Men no longer outnumber women in Korea for the first time since statistics began in 1960, suggesting that the traditional preference of parents for boys over girls has come to an end. Worldwide, women slightly outnumber men, but Korea has just achieved parity.
Statistics Korea on Thursday said there are 25.08 million women out of a total population of 50.2 million. The proportion of women in the total population has been increasing steadily from 49.4 percent in 1970 to 49.7 percent in 1990. It now stands at 50 percent and is expected to exceed that of men in 2015.
The main reason is changing attitudes. Even until the early 2000s, preference for boys was still evident with 110.2 baby boys born for every 100 baby girls.
But the patriarchal family registration system was abolished in 2005, bringing about a major change in public attitudes toward gender equality. This led to 105.7 baby boys being born per 100 baby girls, and by now a growing number of young Korean couples prefer to have baby girls.
◆ Women's Status Growing
The changes are becoming evident in all corners of Korean society, most notably in education. In 2009 for the first time more women than men went to university. Since then, the gap has widened, with the university entrance rate for women at 74.3 percent this year and for men at 68.6 percent.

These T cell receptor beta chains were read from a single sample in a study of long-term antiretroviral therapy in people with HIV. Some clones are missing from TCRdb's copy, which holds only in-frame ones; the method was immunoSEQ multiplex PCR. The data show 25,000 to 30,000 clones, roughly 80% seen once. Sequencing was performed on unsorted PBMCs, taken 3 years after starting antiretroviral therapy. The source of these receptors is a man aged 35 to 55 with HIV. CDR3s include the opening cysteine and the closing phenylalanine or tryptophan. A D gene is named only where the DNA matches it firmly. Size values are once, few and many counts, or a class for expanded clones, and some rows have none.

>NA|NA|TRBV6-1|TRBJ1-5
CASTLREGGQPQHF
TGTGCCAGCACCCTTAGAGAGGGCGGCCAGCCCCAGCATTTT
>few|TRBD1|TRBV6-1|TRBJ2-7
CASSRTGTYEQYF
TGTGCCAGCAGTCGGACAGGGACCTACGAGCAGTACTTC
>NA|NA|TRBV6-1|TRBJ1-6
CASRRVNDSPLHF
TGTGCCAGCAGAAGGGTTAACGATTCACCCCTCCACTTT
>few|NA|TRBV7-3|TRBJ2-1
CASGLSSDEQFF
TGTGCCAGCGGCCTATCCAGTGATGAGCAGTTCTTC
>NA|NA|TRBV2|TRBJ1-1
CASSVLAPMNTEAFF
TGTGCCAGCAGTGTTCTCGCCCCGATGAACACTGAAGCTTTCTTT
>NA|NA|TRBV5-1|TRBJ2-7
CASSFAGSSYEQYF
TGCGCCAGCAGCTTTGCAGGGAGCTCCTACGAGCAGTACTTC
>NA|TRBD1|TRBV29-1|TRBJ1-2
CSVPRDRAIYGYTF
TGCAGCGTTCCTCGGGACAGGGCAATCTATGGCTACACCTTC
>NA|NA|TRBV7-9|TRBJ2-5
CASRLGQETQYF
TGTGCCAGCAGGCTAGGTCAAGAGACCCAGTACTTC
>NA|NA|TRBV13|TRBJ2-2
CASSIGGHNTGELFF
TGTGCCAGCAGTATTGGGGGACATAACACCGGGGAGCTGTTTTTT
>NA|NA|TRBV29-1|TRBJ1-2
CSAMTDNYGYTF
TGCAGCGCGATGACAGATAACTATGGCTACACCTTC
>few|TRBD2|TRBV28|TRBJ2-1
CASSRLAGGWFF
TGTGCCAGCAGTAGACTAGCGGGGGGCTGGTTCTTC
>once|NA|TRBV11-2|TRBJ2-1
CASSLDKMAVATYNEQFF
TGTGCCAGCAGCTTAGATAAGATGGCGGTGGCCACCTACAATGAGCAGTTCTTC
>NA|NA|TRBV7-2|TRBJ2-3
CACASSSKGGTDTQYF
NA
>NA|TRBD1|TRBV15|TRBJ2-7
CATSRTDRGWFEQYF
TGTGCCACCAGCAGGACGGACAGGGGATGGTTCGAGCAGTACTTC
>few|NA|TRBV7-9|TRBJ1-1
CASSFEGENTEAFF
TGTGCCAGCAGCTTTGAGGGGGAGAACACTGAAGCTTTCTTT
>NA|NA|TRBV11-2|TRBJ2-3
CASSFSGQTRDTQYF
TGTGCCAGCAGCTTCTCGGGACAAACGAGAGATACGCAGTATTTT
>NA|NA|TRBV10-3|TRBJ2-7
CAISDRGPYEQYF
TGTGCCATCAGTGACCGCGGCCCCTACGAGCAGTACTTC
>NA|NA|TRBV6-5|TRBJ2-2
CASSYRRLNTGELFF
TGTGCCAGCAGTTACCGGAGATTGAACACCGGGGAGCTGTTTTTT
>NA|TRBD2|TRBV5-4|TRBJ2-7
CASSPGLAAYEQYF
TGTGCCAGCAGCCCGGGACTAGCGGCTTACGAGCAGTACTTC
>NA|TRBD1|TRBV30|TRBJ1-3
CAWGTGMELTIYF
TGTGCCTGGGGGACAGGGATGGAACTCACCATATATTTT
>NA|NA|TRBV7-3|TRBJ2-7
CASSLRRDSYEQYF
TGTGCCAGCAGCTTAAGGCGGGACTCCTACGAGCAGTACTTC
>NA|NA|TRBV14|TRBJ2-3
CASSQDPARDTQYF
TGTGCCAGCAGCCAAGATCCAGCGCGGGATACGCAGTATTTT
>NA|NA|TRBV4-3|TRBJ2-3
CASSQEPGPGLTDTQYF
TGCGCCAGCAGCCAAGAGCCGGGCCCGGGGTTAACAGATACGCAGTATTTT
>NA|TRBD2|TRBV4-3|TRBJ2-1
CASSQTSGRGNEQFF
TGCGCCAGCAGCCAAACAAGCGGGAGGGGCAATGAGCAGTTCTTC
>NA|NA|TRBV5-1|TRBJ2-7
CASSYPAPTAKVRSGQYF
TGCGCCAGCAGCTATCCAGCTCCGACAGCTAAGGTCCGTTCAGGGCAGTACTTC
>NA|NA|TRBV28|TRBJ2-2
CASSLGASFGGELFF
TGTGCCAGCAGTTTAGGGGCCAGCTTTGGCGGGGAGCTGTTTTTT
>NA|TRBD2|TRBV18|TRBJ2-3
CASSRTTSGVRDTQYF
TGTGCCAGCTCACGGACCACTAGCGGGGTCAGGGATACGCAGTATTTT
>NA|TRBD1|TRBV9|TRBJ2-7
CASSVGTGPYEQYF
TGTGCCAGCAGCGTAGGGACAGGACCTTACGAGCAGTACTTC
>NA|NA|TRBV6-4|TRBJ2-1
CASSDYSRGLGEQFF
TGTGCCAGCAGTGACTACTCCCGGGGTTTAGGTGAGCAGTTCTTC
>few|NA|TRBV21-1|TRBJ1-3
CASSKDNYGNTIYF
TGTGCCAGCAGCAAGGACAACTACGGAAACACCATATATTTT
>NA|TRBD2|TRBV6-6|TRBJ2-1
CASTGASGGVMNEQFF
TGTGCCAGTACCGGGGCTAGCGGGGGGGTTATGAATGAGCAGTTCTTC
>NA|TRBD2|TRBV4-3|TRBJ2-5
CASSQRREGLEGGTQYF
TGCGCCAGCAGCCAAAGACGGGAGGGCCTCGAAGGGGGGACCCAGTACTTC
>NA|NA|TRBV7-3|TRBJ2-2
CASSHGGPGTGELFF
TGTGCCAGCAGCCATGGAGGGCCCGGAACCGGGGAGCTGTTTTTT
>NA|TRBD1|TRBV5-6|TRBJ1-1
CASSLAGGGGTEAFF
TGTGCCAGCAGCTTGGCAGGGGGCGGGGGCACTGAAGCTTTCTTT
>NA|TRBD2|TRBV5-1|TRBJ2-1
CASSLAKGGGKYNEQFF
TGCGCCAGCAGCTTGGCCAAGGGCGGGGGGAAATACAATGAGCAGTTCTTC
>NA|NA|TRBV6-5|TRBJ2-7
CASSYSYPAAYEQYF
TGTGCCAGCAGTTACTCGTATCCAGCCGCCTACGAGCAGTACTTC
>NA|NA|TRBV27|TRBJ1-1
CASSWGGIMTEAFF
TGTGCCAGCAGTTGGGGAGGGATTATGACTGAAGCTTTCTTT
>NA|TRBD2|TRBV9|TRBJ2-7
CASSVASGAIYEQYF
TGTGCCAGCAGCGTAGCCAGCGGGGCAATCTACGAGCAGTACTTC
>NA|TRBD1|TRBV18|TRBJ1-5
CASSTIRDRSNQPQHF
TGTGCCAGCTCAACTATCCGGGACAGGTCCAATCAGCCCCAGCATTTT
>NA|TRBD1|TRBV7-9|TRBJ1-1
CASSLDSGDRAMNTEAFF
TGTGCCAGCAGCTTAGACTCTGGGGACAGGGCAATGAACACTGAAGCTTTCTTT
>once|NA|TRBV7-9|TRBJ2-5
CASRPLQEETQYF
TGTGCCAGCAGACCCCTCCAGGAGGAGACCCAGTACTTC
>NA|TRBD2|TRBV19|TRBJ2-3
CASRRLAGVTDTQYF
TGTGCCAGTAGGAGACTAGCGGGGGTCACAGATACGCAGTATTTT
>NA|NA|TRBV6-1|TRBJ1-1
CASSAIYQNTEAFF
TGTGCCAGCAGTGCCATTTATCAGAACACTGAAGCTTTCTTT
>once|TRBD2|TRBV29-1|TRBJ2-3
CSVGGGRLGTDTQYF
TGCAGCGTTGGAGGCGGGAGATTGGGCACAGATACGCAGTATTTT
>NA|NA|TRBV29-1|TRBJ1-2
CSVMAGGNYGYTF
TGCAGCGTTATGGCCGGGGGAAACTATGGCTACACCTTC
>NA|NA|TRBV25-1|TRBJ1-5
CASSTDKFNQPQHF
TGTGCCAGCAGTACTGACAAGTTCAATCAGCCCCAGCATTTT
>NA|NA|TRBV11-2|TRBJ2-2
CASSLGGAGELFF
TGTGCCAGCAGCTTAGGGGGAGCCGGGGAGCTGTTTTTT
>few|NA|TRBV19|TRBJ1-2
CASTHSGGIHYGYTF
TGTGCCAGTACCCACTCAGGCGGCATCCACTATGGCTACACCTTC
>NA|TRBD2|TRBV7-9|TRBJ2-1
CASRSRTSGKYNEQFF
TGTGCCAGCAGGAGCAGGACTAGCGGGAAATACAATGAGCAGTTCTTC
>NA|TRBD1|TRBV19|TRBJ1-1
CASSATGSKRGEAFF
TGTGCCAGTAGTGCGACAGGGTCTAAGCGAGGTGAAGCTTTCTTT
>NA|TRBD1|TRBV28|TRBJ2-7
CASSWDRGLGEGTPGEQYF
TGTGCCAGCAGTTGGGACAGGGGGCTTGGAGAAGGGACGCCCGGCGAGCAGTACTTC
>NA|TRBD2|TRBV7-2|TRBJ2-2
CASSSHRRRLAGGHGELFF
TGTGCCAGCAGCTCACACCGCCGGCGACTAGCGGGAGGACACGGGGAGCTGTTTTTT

The growing numbers of well-educated women also boosted their status in society. In 2000, only 18.9 percent of those who passed the notoriously difficult state bar exam were women, but last year the proportion was 41.7 percent. The number of female public servants has also increased to account for 42.7 percent last year.
The Ministry of Security and Public Administration on Thursday said that at this rate women will account for 50.1 percent of public servants by 2015.
◆ Glass Ceiling Remains
But obstacles remain. Women in Korea are among the most educated in the world, but only 49.9 percent of them are employed, one of the lowest ratios in the OECD.
And although more women than men go to university, the so-called economic participation rate of women still falls 23.4 percentage points behind that of men (73.3 percent). This means many women are not putting their skills to use.
A lack of contacts and access to networks of professionals are blamed for this trend. Many women who are employed after university also end up quitting their jobs in their 30s to have children, showing just how difficult it remains to work and raise children at the same time.
◆ 'Mommy Trap'
Experts around the world say more women need to enter the workforce and contribute their expertise for the sake of their country's growth. The OECD in a recent report studying gender equality said Korea's GDP will grow 2.5 percent by 2030 if the present level of female participation in the workforce persists but 3 percent if the gender gap in the workforce shrinks 50 percent, and 3.4 percent if the gap is eliminated completely.
"We need to come up with measures so that women do not get trapped in the 'mommy trap' where they are too bogged down by child rearing to return to work after childbirth," said Joo Jae-sam at the Korean Women's Development Institute.
Other experts say more women need to rise to higher positions in Korean companies. "Businesses need to get rid of the glass ceiling so that more women can get to more senior positions and we need more female lawmakers and high-ranking government officials," said Park Ran-sook at the Ministry of Gender Equality and Family.